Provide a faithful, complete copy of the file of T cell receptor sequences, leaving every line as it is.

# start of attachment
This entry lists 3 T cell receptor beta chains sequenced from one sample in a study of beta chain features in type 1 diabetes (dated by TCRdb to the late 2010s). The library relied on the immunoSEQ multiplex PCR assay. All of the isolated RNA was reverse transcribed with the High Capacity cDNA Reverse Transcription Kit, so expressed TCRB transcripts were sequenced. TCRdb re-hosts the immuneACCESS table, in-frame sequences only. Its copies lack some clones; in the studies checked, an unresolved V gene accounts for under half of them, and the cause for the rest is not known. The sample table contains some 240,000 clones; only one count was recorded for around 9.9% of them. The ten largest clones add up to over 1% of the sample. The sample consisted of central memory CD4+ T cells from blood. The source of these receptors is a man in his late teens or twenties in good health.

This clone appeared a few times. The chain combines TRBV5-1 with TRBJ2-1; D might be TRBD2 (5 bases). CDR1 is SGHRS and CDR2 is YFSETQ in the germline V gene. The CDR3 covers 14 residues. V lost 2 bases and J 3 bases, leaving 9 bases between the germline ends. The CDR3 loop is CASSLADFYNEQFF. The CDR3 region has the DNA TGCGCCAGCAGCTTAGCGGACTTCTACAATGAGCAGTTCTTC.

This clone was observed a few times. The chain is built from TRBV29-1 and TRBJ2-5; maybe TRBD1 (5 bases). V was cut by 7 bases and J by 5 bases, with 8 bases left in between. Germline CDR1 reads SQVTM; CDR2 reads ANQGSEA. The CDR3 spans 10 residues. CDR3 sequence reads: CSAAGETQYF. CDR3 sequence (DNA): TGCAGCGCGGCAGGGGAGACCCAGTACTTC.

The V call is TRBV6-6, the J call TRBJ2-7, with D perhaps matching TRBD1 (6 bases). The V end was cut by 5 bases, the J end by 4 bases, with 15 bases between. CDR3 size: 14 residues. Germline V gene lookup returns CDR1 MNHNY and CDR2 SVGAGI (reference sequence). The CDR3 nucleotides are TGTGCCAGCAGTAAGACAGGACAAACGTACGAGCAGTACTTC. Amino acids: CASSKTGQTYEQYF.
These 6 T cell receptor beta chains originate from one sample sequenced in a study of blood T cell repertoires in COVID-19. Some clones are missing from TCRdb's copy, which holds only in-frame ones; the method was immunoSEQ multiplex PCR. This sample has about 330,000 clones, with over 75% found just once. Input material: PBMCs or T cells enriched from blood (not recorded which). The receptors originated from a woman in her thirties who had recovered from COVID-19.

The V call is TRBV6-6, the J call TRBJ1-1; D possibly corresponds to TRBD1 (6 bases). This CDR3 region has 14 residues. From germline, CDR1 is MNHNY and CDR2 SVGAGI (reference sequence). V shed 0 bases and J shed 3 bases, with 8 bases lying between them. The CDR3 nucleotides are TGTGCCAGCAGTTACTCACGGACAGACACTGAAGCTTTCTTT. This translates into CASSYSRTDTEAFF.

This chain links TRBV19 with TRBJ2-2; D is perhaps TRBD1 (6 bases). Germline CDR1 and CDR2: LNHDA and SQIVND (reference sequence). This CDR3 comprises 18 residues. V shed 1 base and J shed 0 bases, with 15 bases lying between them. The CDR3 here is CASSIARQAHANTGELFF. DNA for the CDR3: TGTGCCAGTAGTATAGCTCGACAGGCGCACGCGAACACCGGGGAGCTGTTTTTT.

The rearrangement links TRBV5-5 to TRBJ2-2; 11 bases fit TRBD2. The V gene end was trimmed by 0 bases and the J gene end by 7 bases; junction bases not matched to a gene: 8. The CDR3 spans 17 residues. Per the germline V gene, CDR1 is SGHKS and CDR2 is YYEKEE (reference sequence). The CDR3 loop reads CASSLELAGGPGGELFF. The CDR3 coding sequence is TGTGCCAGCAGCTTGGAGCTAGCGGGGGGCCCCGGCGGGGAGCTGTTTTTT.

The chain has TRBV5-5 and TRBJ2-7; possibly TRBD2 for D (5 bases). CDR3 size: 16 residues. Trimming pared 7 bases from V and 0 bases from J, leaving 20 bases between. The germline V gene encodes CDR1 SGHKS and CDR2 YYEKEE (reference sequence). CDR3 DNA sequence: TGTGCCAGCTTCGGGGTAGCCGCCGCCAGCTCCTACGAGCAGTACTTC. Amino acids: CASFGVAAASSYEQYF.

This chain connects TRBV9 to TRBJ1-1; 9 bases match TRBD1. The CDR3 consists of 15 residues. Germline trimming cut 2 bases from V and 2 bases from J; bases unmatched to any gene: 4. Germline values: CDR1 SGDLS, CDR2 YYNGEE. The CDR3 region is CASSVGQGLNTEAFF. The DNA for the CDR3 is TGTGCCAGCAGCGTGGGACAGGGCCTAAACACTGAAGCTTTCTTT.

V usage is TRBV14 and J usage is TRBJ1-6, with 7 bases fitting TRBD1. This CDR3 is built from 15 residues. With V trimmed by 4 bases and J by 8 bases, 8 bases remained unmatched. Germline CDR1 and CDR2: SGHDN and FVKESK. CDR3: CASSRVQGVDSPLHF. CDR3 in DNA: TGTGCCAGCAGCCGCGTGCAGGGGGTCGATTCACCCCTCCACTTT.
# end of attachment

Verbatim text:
This entry lists 3 T cell receptor beta chains sequenced from one sample in a study of beta chain features in type 1 diabetes (dated by TCRdb to the late 2010s). The library relied on the immunoSEQ multiplex PCR assay. All of the isolated RNA was reverse transcribed with the High Capacity cDNA Reverse Transcription Kit, so expressed TCRB transcripts were sequenced. TCRdb re-hosts the immuneACCESS table, in-frame sequences only. Its copies lack some clones; in the studies checked, an unresolved V gene accounts for under half of them, and the cause for the rest is not known. The sample table contains some 240,000 clones; only one count was recorded for around 9.9% of them. The ten largest clones add up to over 1% of the sample. The sample consisted of central memory CD4+ T cells from blood. The source of these receptors is a man in his late teens or twenties in good health.

This clone appeared a few times. The chain combines TRBV5-1 with TRBJ2-1; D might be TRBD2 (5 bases). CDR1 is SGHRS and CDR2 is YFSETQ in the germline V gene. The CDR3 covers 14 residues. V lost 2 bases and J 3 bases, leaving 9 bases between the germline ends. The CDR3 loop is CASSLADFYNEQFF. The CDR3 region has the DNA TGCGCCAGCAGCTTAGCGGACTTCTACAATGAGCAGTTCTTC.

This clone was observed a few times. The chain is built from TRBV29-1 and TRBJ2-5; maybe TRBD1 (5 bases). V was cut by 7 bases and J by 5 bases, with 8 bases left in between. Germline CDR1 reads SQVTM; CDR2 reads ANQGSEA. The CDR3 spans 10 residues. CDR3 sequence reads: CSAAGETQYF. CDR3 sequence (DNA): TGCAGCGCGGCAGGGGAGACCCAGTACTTC.

The V call is TRBV6-6, the J call TRBJ2-7, with D perhaps matching TRBD1 (6 bases). The V end was cut by 5 bases, the J end by 4 bases, with 15 bases between. CDR3 size: 14 residues. Germline V gene lookup returns CDR1 MNHNY and CDR2 SVGAGI (reference sequence). The CDR3 nucleotides are TGTGCCAGCAGTAAGACAGGACAAACGTACGAGCAGTACTTC. Amino acids: CASSKTGQTYEQYF.
These 6 T cell receptor beta chains originate from one sample sequenced in a study of blood T cell repertoires in COVID-19. Some clones are missing from TCRdb's copy, which holds only in-frame ones; the method was immunoSEQ multiplex PCR. This sample has about 330,000 clones, with over 75% found just once. Input material: PBMCs or T cells enriched from blood (not recorded which). The receptors originated from a woman in her thirties who had recovered from COVID-19.

The V call is TRBV6-6, the J call TRBJ1-1; D possibly corresponds to TRBD1 (6 bases). This CDR3 region has 14 residues. From germline, CDR1 is MNHNY and CDR2 SVGAGI (reference sequence). V shed 0 bases and J shed 3 bases, with 8 bases lying between them. The CDR3 nucleotides are TGTGCCAGCAGTTACTCACGGACAGACACTGAAGCTTTCTTT. This translates into CASSYSRTDTEAFF.

This chain links TRBV19 with TRBJ2-2; D is perhaps TRBD1 (6 bases). Germline CDR1 and CDR2: LNHDA and SQIVND (reference sequence). This CDR3 comprises 18 residues. V shed 1 base and J shed 0 bases, with 15 bases lying between them. The CDR3 here is CASSIARQAHANTGELFF. DNA for the CDR3: TGTGCCAGTAGTATAGCTCGACAGGCGCACGCGAACACCGGGGAGCTGTTTTTT.

The rearrangement links TRBV5-5 to TRBJ2-2; 11 bases fit TRBD2. The V gene end was trimmed by 0 bases and the J gene end by 7 bases; junction bases not matched to a gene: 8. The CDR3 spans 17 residues. Per the germline V gene, CDR1 is SGHKS and CDR2 is YYEKEE (reference sequence). The CDR3 loop reads CASSLELAGGPGGELFF. The CDR3 coding sequence is TGTGCCAGCAGCTTGGAGCTAGCGGGGGGCCCCGGCGGGGAGCTGTTTTTT.

The chain has TRBV5-5 and TRBJ2-7; possibly TRBD2 for D (5 bases). CDR3 size: 16 residues. Trimming pared 7 bases from V and 0 bases from J, leaving 20 bases between. The germline V gene encodes CDR1 SGHKS and CDR2 YYEKEE (reference sequence). CDR3 DNA sequence: TGTGCCAGCTTCGGGGTAGCCGCCGCCAGCTCCTACGAGCAGTACTTC. Amino acids: CASFGVAAASSYEQYF.

This chain connects TRBV9 to TRBJ1-1; 9 bases match TRBD1. The CDR3 consists of 15 residues. Germline trimming cut 2 bases from V and 2 bases from J; bases unmatched to any gene: 4. Germline values: CDR1 SGDLS, CDR2 YYNGEE. The CDR3 region is CASSVGQGLNTEAFF. The DNA for the CDR3 is TGTGCCAGCAGCGTGGGACAGGGCCTAAACACTGAAGCTTTCTTT.

V usage is TRBV14 and J usage is TRBJ1-6, with 7 bases fitting TRBD1. This CDR3 is built from 15 residues. With V trimmed by 4 bases and J by 8 bases, 8 bases remained unmatched. Germline CDR1 and CDR2: SGHDN and FVKESK. CDR3: CASSRVQGVDSPLHF. CDR3 in DNA: TGTGCCAGCAGCCGCGTGCAGGGGGTCGATTCACCCCTCCACTTT.